Federal investigators are looking into what made a New Haven-bound Metro-North train jump the tracks near Bridgeport, Connecticut at the height of Friday's rush hour, crashing into a westbound train and injuring at least 70 people, three of them critically. "I thought there was a bombing," 23-year-old passaenger Natalie Sepulveda told the New York Times. "I smelled smoke and looked outside the window and saw a whole bunch of dust, and I grabbed my son." Fortunately, nobody was killed in the accident, and one of the critical victims has been upgraded to fair condition, CNN reports. However, Connecticut Senator Richard Blumenthal told reporters that the damage caused by the accident is "absolutely staggering," with debris covering a 200-yard area around the site. "Ribbons of the sides of cars are torn away like ribbons of cloth," Blumnethal said. "Tons of metal tossed around like toy things. The insides of cars are shattered."
The cause of the 6:10 p.m. derailment remains something of a mystery. National Transportation Safety Board member Earl Weener said investigators "will look at a number of things, including the trains' braking performance, wheel and track conditions, and speed and other information from data recorders." Also unclear: exactly when the 30-mile stretch of track between New Haven and South Norwalk will reopen. The MTA says that the wreck happened at a spot where two of four tracks were already out of service, "suggesting that service disruptions could persist." And the AP reports that Amtrak, which uses the same rails, has suspended its service between New York and New Haven "indefinitely." "You should begin making plans ... for alternate travel," said Connecticut Governor Dannel Malloy, according to the Hartford Courant. "I think this is going to be with us for a number of days." He estimated that things could be fixed by Monday at the very earliest.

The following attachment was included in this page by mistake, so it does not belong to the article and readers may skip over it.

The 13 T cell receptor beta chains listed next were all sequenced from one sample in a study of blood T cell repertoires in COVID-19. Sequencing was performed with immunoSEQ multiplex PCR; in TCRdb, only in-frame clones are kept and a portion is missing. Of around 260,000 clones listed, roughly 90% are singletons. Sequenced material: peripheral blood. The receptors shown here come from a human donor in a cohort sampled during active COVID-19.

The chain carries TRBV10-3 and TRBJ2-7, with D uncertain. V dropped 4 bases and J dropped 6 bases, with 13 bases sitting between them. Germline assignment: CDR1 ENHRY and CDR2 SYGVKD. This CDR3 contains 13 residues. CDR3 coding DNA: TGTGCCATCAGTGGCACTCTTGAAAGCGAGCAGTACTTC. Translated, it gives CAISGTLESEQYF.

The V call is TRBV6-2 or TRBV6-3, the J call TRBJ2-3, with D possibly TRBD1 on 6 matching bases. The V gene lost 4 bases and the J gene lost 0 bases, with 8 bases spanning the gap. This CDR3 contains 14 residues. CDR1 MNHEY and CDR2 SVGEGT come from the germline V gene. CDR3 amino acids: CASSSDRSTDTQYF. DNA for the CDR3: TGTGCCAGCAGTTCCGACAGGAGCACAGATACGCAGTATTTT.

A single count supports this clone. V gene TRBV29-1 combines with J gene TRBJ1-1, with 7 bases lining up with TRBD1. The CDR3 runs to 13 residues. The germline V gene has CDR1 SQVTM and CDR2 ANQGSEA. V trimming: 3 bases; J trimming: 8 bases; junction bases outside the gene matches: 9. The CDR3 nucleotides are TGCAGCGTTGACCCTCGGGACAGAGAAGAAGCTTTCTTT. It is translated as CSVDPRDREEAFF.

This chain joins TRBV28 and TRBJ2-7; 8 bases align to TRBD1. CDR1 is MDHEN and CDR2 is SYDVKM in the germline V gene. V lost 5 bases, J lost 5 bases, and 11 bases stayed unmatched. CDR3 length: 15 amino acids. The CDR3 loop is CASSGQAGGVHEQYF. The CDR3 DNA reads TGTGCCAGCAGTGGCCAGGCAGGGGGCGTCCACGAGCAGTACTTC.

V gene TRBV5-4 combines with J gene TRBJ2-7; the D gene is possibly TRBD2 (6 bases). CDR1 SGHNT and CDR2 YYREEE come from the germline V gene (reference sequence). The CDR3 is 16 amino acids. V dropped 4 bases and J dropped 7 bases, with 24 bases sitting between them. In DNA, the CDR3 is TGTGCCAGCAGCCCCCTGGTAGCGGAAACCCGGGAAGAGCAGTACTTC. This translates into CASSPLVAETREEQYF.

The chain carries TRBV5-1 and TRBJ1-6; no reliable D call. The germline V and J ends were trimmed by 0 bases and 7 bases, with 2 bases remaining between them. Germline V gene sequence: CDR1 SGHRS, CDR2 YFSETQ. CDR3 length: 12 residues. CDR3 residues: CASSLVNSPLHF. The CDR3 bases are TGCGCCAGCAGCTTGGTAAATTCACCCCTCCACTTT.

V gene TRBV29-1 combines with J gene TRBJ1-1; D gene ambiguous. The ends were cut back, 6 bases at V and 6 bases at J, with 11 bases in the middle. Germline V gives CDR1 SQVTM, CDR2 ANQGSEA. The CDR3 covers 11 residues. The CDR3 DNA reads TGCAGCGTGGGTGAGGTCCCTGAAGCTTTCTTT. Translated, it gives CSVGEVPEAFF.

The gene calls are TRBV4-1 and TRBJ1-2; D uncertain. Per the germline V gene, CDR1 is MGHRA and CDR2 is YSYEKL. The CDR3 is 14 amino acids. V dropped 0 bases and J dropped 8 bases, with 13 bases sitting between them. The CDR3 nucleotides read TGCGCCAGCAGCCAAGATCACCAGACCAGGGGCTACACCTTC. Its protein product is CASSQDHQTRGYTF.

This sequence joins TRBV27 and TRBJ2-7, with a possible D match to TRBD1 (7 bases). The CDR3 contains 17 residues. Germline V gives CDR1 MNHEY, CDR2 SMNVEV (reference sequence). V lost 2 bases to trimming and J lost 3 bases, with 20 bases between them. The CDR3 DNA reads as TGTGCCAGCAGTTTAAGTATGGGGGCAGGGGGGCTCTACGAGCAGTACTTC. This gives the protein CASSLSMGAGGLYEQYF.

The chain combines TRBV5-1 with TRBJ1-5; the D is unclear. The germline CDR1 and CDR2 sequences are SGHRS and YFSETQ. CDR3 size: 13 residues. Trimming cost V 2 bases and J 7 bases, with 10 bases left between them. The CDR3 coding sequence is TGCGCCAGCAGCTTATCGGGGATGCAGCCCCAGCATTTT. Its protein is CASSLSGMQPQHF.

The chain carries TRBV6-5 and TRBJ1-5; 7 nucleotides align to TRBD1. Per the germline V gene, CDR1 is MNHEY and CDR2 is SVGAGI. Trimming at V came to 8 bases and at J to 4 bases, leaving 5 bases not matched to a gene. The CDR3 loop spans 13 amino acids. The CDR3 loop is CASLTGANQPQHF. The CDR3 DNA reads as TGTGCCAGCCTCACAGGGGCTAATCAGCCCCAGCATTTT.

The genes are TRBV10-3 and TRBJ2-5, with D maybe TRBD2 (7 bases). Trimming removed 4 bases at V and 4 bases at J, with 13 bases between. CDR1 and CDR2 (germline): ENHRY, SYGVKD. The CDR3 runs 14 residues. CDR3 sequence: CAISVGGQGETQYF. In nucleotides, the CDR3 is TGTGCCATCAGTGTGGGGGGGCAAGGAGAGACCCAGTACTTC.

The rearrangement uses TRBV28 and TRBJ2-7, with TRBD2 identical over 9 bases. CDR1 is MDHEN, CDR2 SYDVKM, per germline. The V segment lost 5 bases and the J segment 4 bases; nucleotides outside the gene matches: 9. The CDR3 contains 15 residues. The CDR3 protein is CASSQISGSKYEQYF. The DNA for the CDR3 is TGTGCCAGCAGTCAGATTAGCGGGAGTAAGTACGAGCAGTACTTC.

This post has been updated throughout.